M.S. Degree Program
Degree Description and Learner Objectives
The M.S. program trains students in the planning and data analysis of biomedical and public health studies, and is designed to take two years to complete. The degree requirements and electives include biostatistics courses, statistics courses, and epidemiology or other health-related courses. Program graduates successfully compete for positions in research institutions, pharmaceutical companies, government agencies, and universities.
Upon completion of the M.S. in Biostatistics, the student should be prepared to function as a statistician or statistical consultant.. Therefore the student must have an extensive understanding of statistical theory and practice and should be proficient in the application of statistical methods to one or more areas in the health sciences. At the completion of the M.S. degree in Biostatistics the graduate should be able to:
Demonstrate a broad knowledge and understanding of statistical theory and practice as applicable in the health sciences.
Function as a collaborator on a research team.
Take a leadership role in the design and implementation of a health science project.
Assume responsibility for the design and implementation of analyses for health science investigations.
Assist with the design and implementation of data management systems for large health science studies.
Prepare reports and publications resulting from health science studies.
Serve as an advocate for good statistical design in health science investigations.
A bachelor’s degree in mathematical, biological, or physical sciences is required.
The applicant’s training should include three semesters of calculus, a course in linear algebra, and the ability to program in at least one computer language. Applicants will be asked to provide, as part of the application, transcript verification or a brief statement indicating whether and how the calculus and linear algebra prerequisites have been met, either through coursework at the University of Iowa (22M:025, 22M:026, 22M027, and 22M028) or through comparable regularly-scheduled coursework or independent study at other institutions. Persons with deficiencies in any one of the prerequisite areas may apply for admission and make up the appropriate coursework during the first year of graduate study.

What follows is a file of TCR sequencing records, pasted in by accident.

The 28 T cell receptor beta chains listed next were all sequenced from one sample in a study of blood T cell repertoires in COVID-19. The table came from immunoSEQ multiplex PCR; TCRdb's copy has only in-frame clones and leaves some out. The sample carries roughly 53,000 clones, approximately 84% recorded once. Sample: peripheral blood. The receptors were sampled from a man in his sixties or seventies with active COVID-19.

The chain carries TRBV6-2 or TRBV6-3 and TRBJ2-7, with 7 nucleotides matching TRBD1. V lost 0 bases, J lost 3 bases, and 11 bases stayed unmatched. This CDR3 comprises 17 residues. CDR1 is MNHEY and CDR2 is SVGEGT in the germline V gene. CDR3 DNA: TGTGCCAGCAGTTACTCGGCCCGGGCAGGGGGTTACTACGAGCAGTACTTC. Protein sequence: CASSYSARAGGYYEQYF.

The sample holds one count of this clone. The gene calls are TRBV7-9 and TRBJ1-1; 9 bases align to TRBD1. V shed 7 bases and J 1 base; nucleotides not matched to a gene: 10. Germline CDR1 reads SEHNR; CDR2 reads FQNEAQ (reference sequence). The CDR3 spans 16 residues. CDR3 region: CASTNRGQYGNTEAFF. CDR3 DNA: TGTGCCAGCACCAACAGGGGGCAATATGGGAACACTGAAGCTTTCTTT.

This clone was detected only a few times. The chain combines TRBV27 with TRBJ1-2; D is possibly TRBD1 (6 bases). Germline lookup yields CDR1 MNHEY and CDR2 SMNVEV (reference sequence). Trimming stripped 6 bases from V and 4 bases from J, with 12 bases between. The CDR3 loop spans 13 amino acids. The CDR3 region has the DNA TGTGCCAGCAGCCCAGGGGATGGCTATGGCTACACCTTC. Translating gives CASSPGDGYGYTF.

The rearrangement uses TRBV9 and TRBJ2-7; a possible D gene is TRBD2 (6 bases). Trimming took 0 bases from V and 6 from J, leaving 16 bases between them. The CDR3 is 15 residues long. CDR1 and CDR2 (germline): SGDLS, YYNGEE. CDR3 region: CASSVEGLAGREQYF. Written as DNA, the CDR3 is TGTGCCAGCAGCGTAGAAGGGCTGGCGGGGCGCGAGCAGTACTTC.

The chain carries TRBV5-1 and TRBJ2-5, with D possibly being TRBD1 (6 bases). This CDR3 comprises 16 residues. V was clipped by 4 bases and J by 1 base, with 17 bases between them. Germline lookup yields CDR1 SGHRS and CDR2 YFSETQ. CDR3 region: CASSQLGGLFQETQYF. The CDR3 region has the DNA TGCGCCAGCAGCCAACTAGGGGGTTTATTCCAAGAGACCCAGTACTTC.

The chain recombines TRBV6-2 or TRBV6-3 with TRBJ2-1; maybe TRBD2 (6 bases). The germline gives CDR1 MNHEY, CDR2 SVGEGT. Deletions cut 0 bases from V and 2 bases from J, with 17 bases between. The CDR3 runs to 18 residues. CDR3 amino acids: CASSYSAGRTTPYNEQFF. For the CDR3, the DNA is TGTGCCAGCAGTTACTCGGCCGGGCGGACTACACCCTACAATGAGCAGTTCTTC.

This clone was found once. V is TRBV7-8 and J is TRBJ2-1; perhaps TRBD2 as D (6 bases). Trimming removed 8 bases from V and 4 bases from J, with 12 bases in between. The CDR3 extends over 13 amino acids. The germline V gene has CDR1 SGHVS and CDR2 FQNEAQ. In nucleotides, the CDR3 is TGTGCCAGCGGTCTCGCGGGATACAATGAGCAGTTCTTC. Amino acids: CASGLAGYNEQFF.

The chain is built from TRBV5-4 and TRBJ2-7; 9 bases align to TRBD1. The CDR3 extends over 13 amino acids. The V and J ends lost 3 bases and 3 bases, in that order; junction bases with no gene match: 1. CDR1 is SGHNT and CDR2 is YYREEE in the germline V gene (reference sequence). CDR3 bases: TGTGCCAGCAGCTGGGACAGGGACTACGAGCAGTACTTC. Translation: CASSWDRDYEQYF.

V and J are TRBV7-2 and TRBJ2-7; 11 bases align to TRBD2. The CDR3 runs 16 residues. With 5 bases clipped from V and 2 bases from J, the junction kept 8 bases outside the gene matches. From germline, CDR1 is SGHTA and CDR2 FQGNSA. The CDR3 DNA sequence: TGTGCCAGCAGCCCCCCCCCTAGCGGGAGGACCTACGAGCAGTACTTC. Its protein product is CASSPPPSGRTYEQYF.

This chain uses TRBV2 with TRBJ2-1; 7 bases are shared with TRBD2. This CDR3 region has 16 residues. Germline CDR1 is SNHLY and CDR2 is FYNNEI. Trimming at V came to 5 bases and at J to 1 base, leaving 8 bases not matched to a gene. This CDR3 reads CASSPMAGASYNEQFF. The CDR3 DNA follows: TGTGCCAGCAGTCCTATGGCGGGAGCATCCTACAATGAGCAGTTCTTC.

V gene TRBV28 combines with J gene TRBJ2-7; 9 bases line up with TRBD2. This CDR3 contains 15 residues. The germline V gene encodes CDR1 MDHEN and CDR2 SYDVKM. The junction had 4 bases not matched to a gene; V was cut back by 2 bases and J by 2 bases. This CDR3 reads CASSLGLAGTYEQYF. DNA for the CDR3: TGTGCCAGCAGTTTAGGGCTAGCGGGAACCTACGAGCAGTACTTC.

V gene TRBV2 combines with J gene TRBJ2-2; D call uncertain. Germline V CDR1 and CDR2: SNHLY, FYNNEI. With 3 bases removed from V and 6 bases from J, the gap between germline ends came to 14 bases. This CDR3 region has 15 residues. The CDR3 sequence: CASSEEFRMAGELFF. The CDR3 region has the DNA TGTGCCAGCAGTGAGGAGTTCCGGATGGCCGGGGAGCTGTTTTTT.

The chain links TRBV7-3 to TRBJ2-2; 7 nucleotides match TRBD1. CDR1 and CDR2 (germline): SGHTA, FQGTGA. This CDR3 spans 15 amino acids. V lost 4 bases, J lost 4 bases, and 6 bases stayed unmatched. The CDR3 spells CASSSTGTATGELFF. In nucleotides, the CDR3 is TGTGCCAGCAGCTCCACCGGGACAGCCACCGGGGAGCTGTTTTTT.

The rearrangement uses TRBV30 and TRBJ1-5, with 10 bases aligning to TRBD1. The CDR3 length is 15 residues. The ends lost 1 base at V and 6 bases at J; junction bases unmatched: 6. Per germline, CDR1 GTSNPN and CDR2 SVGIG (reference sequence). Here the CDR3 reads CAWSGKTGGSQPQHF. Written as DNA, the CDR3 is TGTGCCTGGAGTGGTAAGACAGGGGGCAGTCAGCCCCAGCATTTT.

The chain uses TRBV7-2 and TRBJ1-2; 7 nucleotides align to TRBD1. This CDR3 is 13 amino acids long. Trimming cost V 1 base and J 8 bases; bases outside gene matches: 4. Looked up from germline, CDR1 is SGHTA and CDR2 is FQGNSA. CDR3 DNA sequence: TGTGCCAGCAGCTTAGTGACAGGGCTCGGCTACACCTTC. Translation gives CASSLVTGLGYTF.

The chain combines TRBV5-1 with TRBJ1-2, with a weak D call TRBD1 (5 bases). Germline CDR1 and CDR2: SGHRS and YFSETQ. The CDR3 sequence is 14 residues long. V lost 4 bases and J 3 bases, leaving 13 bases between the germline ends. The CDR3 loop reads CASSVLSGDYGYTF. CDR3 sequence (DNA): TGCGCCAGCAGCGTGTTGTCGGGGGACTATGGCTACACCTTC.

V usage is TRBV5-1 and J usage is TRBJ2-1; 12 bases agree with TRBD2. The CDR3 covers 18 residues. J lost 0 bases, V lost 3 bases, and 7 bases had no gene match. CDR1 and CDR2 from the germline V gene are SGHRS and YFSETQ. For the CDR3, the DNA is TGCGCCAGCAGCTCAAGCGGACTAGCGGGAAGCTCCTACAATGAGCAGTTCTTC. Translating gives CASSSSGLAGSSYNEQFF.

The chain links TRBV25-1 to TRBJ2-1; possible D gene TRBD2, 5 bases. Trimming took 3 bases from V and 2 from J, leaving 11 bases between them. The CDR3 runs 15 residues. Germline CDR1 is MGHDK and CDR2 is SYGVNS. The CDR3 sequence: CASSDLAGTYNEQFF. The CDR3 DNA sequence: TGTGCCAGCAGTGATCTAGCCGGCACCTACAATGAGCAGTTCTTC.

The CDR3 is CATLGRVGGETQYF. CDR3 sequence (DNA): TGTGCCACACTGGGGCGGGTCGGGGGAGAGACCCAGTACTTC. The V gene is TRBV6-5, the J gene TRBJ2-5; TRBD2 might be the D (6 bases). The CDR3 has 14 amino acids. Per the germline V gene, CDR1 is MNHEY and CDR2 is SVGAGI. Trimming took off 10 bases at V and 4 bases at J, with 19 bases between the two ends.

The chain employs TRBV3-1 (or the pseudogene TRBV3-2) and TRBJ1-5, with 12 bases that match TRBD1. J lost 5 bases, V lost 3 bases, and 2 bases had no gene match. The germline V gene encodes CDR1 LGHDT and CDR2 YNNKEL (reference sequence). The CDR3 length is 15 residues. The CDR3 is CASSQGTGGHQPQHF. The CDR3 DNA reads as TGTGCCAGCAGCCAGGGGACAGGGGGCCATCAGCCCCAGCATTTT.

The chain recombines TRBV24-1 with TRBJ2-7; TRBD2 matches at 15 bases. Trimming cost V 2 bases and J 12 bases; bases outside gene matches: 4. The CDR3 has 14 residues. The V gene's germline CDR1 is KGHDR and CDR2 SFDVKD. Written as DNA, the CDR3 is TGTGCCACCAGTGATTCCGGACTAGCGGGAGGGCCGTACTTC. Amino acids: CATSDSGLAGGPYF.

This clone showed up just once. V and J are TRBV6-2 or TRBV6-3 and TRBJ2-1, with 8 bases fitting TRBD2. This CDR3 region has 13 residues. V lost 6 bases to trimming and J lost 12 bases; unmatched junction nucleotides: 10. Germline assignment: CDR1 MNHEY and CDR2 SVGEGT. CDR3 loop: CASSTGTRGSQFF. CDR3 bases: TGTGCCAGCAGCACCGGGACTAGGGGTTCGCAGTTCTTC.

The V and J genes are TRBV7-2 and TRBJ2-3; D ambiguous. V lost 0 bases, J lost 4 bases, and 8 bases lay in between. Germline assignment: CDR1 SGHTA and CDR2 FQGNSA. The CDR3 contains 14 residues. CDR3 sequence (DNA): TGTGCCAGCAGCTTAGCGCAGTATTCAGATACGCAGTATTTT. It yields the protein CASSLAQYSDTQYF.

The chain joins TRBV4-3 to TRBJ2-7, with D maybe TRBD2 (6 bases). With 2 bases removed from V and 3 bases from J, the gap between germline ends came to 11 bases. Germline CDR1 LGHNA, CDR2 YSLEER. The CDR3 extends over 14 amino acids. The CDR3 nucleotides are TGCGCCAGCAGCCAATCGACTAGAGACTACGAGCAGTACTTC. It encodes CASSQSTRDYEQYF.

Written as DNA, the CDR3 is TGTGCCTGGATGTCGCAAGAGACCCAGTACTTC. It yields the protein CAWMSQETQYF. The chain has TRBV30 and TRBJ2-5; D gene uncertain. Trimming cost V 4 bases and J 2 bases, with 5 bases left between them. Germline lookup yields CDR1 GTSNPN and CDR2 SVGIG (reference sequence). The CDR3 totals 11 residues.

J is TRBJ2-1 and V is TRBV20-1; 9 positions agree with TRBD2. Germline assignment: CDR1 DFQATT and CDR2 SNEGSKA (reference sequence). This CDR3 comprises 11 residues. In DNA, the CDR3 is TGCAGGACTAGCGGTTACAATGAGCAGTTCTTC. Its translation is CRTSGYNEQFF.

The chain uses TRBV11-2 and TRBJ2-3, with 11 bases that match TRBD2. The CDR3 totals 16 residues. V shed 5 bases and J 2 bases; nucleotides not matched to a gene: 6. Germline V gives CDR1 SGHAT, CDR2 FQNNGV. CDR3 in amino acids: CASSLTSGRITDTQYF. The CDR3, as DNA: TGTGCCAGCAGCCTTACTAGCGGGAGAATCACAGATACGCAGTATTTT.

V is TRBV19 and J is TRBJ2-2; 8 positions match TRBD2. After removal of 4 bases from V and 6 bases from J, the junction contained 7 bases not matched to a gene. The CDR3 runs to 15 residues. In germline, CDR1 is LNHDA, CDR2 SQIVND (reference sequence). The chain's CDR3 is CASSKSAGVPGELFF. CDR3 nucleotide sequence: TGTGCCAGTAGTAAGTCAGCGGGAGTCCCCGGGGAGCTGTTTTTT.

|171:178||Biostatistical Computing||3 s.h.|
|171:201||Biostatistical Methods I||4 s.h.|
|171:202||Biostatistical Methods II||4 s.h.|
|171:203||Biostatistical Methods in Categorical Data||3 s.h.|
|171:266||Statistical Methods in Clinical Trials||3 s.h.|
|171:280||Preceptorship in Biostatistics||3 s.h.|
|22S:153 & 154
22S:193 & 194
|Mathematical Statistics I & II
Statistical Inference I & II
|173:140||Epidemiology I: Principles||3 s.h.|
|170:200||Essentials of Public Health||1 s.h.|
|Biology/Public Health Requirement (one course)||2 s.h.|
In addition, students must select at least 3 additional semester hours from the following list:
|171:174||Introductory Longitudinal Data Analysis||3 s.h.|
|171:230||Statistical Data Mining in Public Health||3 s.h.|
|171:242||Applied Survival and Cohort Data Analysis||3 s.h.|
|171:251||Theory of Biostatistics I||4 s.h.|
|171:252||Theory of Biostatistics II||4 s.h.|
|171:261||Survival Data Analysis||3 s.h.|
|171:262||Analysis of Categorical Data||3 s.h.|
|171:264||Longitudinal Data Analysis||3 s.h.|
|171:268||Bayesian Methods & Design||3 s.h.|
|22S:138||Bayesian Statistics||3 s.h.|
|22S:161||Applied Multivariate Analysis||4 s.h.|
|22S:248||Computer Intensive Statistics||3 s.h.|
|22S:255||Linear Models||4 s.h.|
|22C:104||Introduction to Informatics||3 s.h.|
The student must complete at least 38 semester hours of coursework. The student may choose to take additional graduate-level courses in consultation with her/his adviser.
The master’s examination is a written in-class exam focusing on the required biostatistics and statistics coursework. This exam is offered twice per year.